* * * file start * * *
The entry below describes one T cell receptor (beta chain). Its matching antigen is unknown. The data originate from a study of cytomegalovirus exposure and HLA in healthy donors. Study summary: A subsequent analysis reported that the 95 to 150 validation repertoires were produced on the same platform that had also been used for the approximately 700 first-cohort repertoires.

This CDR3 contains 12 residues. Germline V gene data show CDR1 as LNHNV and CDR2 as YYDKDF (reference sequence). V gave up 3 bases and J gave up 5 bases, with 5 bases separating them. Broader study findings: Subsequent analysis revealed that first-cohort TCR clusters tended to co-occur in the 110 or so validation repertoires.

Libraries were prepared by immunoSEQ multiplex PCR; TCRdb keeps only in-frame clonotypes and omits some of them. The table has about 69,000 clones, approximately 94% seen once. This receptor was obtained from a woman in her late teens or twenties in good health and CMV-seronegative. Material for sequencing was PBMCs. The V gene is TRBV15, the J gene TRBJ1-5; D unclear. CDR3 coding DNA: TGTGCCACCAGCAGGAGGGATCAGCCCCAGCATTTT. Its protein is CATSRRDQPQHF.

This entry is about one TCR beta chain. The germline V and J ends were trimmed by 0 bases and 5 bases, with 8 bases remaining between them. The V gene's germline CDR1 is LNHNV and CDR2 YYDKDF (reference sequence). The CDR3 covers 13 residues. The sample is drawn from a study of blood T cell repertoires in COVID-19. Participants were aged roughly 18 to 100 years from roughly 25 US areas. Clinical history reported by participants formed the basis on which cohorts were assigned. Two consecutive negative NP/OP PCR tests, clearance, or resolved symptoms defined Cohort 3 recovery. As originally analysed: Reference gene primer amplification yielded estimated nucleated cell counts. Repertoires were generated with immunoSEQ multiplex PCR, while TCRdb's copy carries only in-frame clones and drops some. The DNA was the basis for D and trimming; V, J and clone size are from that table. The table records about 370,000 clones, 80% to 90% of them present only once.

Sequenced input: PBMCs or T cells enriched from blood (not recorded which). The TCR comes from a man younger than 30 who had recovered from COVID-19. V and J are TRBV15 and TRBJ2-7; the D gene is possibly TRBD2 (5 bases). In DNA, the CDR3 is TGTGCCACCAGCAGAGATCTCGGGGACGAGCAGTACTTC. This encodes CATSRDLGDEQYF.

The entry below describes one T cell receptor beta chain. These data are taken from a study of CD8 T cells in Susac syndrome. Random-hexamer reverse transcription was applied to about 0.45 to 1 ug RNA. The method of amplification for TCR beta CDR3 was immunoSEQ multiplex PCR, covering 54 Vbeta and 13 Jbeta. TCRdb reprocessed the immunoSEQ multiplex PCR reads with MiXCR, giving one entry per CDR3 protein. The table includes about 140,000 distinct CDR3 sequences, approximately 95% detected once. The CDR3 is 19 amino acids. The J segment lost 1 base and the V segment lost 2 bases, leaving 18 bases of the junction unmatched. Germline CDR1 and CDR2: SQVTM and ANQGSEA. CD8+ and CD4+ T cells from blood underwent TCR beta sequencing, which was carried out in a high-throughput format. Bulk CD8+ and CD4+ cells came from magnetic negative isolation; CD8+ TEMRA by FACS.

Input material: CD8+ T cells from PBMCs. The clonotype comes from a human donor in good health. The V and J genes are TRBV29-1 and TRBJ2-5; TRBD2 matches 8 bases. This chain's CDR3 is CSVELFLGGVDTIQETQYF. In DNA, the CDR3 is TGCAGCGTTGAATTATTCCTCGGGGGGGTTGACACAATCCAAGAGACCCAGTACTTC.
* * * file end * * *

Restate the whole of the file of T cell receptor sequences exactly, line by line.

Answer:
The entry below describes one T cell receptor (beta chain). Its matching antigen is unknown. The data originate from a study of cytomegalovirus exposure and HLA in healthy donors. Study summary: A subsequent analysis reported that the 95 to 150 validation repertoires were produced on the same platform that had also been used for the approximately 700 first-cohort repertoires.

This CDR3 contains 12 residues. Germline V gene data show CDR1 as LNHNV and CDR2 as YYDKDF (reference sequence). V gave up 3 bases and J gave up 5 bases, with 5 bases separating them. Broader study findings: Subsequent analysis revealed that first-cohort TCR clusters tended to co-occur in the 110 or so validation repertoires.

Libraries were prepared by immunoSEQ multiplex PCR; TCRdb keeps only in-frame clonotypes and omits some of them. The table has about 69,000 clones, approximately 94% seen once. This receptor was obtained from a woman in her late teens or twenties in good health and CMV-seronegative. Material for sequencing was PBMCs. The V gene is TRBV15, the J gene TRBJ1-5; D unclear. CDR3 coding DNA: TGTGCCACCAGCAGGAGGGATCAGCCCCAGCATTTT. Its protein is CATSRRDQPQHF.

This entry is about one TCR beta chain. The germline V and J ends were trimmed by 0 bases and 5 bases, with 8 bases remaining between them. The V gene's germline CDR1 is LNHNV and CDR2 YYDKDF (reference sequence). The CDR3 covers 13 residues. The sample is drawn from a study of blood T cell repertoires in COVID-19. Participants were aged roughly 18 to 100 years from roughly 25 US areas. Clinical history reported by participants formed the basis on which cohorts were assigned. Two consecutive negative NP/OP PCR tests, clearance, or resolved symptoms defined Cohort 3 recovery. As originally analysed: Reference gene primer amplification yielded estimated nucleated cell counts. Repertoires were generated with immunoSEQ multiplex PCR, while TCRdb's copy carries only in-frame clones and drops some. The DNA was the basis for D and trimming; V, J and clone size are from that table. The table records about 370,000 clones, 80% to 90% of them present only once.

Sequenced input: PBMCs or T cells enriched from blood (not recorded which). The TCR comes from a man younger than 30 who had recovered from COVID-19. V and J are TRBV15 and TRBJ2-7; the D gene is possibly TRBD2 (5 bases). In DNA, the CDR3 is TGTGCCACCAGCAGAGATCTCGGGGACGAGCAGTACTTC. This encodes CATSRDLGDEQYF.

The entry below describes one T cell receptor beta chain. These data are taken from a study of CD8 T cells in Susac syndrome. Random-hexamer reverse transcription was applied to about 0.45 to 1 ug RNA. The method of amplification for TCR beta CDR3 was immunoSEQ multiplex PCR, covering 54 Vbeta and 13 Jbeta. TCRdb reprocessed the immunoSEQ multiplex PCR reads with MiXCR, giving one entry per CDR3 protein. The table includes about 140,000 distinct CDR3 sequences, approximately 95% detected once. The CDR3 is 19 amino acids. The J segment lost 1 base and the V segment lost 2 bases, leaving 18 bases of the junction unmatched. Germline CDR1 and CDR2: SQVTM and ANQGSEA. CD8+ and CD4+ T cells from blood underwent TCR beta sequencing, which was carried out in a high-throughput format. Bulk CD8+ and CD4+ cells came from magnetic negative isolation; CD8+ TEMRA by FACS.

Input material: CD8+ T cells from PBMCs. The clonotype comes from a human donor in good health. The V and J genes are TRBV29-1 and TRBJ2-5; TRBD2 matches 8 bases. This chain's CDR3 is CSVELFLGGVDTIQETQYF. In DNA, the CDR3 is TGCAGCGTTGAATTATTCCTCGGGGGGGTTGACACAATCCAAGAGACCCAGTACTTC.